cashew dipa

If you want to go soy-free, you can use coconut aminos.  Or just leave it out, like we did here.

Elena Volkova made this in our store, and everyone loved it. There’s perfect balance between sweet and salty, and Elena says if you’re taking the Chinese approach, this is wonderful over bitter, dark greens.

Did you know that cashews, native to the coastal areas of Brazil, were taken by Portuguese explorers in the 16th century to other tropical regions of the world such as India and Africa? According to an internet site, The World’s Healthiest Foods, “The cashew tree has always been a prized resource owing to its precious wood, cashew balm and cashew apple, but the cashew nut itself did not gain popularity until the beginning of the 20th century.” We’re lucky we live in modern times then, aren’t we?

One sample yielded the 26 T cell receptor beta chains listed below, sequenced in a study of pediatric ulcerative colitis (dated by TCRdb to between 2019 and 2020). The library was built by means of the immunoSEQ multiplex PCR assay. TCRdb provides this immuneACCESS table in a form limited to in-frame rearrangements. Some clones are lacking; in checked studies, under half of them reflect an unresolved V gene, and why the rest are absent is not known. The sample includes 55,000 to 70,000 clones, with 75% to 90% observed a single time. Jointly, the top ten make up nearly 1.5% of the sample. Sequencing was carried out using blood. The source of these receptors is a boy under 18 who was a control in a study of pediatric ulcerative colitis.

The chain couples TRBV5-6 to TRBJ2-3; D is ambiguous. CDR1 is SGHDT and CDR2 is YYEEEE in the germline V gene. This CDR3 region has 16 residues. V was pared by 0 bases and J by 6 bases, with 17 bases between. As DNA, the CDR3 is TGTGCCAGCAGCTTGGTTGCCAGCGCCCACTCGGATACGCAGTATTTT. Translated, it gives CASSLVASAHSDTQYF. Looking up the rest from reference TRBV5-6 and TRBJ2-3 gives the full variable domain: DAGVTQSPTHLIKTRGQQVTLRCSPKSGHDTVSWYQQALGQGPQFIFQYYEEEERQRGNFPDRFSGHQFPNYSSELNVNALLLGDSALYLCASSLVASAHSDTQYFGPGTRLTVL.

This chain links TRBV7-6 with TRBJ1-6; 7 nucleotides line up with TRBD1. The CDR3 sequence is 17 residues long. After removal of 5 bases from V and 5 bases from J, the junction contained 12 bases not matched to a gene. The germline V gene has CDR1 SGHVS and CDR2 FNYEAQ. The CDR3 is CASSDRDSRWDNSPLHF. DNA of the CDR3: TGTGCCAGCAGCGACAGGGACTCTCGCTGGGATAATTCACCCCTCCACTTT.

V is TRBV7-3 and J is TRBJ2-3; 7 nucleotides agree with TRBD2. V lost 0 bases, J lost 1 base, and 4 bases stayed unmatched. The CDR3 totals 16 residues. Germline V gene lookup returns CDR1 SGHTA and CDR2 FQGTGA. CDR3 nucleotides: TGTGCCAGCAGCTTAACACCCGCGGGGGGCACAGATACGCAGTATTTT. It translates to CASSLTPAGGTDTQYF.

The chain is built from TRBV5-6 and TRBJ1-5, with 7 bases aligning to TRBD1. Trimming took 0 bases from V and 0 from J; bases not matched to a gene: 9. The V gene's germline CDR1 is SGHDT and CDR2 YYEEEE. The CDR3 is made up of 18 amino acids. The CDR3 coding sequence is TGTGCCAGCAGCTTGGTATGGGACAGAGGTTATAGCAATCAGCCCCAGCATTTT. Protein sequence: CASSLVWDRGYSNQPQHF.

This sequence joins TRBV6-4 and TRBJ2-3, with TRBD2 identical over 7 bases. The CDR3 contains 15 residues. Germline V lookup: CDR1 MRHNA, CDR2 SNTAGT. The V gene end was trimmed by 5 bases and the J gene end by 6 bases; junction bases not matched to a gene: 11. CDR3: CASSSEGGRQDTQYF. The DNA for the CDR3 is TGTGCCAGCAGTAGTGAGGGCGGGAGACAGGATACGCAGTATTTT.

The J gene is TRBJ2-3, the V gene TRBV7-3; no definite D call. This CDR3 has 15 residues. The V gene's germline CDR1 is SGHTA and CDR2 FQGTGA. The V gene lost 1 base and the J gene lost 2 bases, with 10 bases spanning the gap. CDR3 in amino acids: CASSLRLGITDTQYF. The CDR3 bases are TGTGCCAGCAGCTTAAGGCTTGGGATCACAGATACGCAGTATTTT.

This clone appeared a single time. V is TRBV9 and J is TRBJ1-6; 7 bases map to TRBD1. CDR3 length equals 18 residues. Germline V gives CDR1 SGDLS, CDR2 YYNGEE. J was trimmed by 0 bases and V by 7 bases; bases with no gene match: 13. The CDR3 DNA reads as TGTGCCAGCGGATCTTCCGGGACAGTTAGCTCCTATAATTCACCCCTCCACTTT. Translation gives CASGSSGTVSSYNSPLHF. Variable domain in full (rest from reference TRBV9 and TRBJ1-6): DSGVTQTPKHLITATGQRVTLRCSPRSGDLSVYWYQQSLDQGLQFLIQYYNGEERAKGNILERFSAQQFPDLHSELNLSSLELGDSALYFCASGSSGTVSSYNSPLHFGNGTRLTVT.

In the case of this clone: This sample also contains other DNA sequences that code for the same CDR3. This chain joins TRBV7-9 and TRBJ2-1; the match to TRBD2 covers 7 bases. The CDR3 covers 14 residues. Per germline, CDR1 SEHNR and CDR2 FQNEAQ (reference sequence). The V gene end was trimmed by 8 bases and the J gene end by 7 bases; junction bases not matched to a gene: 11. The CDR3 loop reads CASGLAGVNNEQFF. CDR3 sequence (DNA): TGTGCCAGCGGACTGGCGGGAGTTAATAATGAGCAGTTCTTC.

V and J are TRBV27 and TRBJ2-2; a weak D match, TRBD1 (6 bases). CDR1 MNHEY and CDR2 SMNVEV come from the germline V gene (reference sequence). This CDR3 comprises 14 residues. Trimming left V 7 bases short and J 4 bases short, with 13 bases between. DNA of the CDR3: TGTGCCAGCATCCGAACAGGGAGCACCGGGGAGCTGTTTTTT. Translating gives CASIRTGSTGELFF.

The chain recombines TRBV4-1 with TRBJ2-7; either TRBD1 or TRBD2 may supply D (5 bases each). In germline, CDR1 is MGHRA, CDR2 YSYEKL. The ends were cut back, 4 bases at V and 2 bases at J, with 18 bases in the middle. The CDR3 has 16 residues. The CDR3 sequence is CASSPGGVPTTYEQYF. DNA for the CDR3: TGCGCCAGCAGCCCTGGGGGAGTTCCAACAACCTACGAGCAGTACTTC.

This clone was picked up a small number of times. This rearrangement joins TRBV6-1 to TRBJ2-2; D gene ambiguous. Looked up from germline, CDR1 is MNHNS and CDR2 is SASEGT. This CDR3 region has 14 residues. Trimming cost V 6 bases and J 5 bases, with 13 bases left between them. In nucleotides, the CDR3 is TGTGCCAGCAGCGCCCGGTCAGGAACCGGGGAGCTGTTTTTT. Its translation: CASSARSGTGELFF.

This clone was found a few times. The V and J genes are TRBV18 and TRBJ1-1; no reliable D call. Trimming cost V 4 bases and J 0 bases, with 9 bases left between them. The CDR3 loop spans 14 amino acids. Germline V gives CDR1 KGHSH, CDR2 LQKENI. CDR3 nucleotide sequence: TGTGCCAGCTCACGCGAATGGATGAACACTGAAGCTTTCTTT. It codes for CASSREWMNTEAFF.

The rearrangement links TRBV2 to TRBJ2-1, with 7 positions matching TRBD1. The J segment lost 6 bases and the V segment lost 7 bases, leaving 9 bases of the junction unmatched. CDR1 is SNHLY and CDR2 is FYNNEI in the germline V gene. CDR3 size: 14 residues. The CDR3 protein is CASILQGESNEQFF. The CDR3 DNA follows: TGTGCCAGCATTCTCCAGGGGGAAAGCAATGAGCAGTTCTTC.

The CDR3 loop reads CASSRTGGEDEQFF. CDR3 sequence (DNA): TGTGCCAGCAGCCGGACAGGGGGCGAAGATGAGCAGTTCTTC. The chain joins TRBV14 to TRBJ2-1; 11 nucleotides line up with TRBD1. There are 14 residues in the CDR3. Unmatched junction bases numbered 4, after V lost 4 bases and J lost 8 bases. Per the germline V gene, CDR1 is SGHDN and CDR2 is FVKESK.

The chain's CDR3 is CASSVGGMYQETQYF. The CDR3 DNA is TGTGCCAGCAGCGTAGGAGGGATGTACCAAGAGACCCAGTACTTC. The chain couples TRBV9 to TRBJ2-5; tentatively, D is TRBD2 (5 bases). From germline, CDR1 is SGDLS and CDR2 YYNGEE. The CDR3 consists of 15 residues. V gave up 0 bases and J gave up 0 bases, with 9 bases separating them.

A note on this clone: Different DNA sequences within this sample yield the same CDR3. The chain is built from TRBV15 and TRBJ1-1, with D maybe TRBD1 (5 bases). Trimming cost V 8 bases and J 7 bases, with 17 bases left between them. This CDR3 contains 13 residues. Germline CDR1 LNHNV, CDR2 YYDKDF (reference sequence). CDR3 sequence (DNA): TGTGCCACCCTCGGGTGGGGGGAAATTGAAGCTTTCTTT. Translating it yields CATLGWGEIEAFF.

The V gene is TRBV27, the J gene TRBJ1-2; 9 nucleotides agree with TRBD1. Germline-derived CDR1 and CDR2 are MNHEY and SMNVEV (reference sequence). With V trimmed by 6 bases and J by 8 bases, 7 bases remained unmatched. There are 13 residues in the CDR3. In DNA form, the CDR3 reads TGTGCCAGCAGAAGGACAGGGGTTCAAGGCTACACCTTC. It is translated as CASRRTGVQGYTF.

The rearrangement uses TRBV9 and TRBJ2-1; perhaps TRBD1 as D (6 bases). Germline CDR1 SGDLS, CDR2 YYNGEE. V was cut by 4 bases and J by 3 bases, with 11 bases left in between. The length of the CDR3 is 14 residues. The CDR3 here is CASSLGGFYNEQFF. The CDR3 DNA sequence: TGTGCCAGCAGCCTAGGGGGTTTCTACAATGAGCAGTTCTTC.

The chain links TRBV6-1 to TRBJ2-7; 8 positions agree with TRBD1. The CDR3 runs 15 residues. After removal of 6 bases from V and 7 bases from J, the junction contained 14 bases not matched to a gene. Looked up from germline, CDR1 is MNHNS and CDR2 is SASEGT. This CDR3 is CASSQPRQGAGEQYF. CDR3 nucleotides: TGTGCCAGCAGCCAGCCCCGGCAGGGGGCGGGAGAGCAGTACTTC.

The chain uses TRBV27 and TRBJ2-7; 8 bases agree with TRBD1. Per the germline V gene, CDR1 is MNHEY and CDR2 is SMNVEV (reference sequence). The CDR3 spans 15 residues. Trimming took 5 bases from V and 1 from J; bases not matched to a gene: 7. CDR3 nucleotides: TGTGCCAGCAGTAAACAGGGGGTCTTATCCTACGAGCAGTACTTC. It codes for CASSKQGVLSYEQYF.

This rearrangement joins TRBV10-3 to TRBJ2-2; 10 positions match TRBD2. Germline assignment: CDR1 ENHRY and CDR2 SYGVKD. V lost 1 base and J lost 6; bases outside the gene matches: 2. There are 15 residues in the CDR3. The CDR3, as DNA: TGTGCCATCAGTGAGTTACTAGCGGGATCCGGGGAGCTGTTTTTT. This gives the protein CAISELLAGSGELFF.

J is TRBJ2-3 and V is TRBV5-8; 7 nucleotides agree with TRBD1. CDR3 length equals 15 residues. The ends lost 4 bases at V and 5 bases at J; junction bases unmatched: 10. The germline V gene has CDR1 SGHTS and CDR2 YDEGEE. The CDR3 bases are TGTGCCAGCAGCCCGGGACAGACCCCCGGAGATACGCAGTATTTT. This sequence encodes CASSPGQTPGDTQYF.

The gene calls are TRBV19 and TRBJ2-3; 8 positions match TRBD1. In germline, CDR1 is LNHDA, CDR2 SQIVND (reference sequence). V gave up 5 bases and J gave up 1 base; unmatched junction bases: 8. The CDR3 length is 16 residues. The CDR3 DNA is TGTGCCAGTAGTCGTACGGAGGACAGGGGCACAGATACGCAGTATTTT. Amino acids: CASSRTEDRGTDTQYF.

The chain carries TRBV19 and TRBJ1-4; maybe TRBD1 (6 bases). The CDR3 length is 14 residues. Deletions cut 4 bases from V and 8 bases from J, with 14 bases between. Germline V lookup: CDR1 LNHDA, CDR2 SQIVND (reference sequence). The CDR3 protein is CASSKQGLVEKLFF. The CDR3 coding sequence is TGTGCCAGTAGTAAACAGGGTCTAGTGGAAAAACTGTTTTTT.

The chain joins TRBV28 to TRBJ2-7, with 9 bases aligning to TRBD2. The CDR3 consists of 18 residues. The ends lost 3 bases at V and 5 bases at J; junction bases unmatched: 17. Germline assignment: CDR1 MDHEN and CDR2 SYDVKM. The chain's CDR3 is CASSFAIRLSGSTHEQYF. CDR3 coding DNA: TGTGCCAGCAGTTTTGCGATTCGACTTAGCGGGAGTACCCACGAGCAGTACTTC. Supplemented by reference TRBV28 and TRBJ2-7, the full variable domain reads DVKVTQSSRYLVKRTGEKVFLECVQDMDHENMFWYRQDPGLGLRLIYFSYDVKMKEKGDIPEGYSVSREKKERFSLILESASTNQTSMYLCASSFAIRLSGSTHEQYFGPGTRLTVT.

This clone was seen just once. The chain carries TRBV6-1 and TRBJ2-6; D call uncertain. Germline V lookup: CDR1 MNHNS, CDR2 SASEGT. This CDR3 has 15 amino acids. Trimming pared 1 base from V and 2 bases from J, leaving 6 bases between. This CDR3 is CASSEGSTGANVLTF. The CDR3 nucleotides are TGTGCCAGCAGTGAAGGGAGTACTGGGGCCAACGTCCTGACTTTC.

Don’t do nuts? Substitute sunflower seeds, or use this recipe without cashews and make as a salad dressing. Without the thickening properties of the cashews, the dip will pour.

Makes about 2 cups

zest of one lemon 1-inch piece of fresh ginger
1 Tbsp lemon juice 2 Tbsp extra virgin olive oil
¼ C brown rice vinegar 2 Tbsp toasted sesame oil
1/3 C tamari pinch cayenne pepper
1# Nasoya tofu (soft has more moisture) pinch good salt like Celtic or Himalayan
1 C raw cashews 2 cloves garlic, optional

Place all ingredients in a blender or food processor and process until smooth. This may be a few minutes. Let sit for two-three hours in the frig then serve with any of your favorite vegetable dippers (try something different such as bok choy or rolled up radicchio leaves). Try instead of cocktail sauce with shrimp, or over salmon or chicken. Spoon over rice or a baked potato. The options are endless, and all yours!

Visit Elena on her Food, Life and Love Facebook page.